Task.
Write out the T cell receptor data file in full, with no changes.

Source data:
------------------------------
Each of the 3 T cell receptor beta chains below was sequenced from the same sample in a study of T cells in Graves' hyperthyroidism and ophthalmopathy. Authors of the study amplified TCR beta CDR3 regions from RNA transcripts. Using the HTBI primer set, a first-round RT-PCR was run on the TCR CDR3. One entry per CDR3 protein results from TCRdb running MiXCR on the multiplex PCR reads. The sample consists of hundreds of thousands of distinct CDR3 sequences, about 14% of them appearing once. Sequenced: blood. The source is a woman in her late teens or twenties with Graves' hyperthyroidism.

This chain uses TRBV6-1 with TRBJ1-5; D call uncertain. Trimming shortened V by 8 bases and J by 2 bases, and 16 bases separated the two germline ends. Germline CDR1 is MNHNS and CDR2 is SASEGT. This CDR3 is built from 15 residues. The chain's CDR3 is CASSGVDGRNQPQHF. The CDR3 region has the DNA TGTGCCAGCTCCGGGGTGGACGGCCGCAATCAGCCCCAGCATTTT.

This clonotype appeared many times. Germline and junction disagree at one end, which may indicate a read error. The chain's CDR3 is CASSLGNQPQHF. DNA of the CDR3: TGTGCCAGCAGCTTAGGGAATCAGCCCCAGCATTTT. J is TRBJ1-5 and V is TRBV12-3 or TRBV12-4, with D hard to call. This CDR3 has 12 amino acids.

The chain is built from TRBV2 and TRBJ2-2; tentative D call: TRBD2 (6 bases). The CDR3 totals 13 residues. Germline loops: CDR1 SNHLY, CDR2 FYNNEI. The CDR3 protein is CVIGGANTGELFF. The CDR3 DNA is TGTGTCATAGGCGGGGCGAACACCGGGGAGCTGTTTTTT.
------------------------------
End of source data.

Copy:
Each of the 3 T cell receptor beta chains below was sequenced from the same sample in a study of T cells in Graves' hyperthyroidism and ophthalmopathy. Authors of the study amplified TCR beta CDR3 regions from RNA transcripts. Using the HTBI primer set, a first-round RT-PCR was run on the TCR CDR3. One entry per CDR3 protein results from TCRdb running MiXCR on the multiplex PCR reads. The sample consists of hundreds of thousands of distinct CDR3 sequences, about 14% of them appearing once. Sequenced: blood. The source is a woman in her late teens or twenties with Graves' hyperthyroidism.

This chain uses TRBV6-1 with TRBJ1-5; D call uncertain. Trimming shortened V by 8 bases and J by 2 bases, and 16 bases separated the two germline ends. Germline CDR1 is MNHNS and CDR2 is SASEGT. This CDR3 is built from 15 residues. The chain's CDR3 is CASSGVDGRNQPQHF. The CDR3 region has the DNA TGTGCCAGCTCCGGGGTGGACGGCCGCAATCAGCCCCAGCATTTT.

This clonotype appeared many times. Germline and junction disagree at one end, which may indicate a read error. The chain's CDR3 is CASSLGNQPQHF. DNA of the CDR3: TGTGCCAGCAGCTTAGGGAATCAGCCCCAGCATTTT. J is TRBJ1-5 and V is TRBV12-3 or TRBV12-4, with D hard to call. This CDR3 has 12 amino acids.

The chain is built from TRBV2 and TRBJ2-2; tentative D call: TRBD2 (6 bases). The CDR3 totals 13 residues. Germline loops: CDR1 SNHLY, CDR2 FYNNEI. The CDR3 protein is CVIGGANTGELFF. The CDR3 DNA is TGTGTCATAGGCGGGGCGAACACCGGGGAGCTGTTTTTT.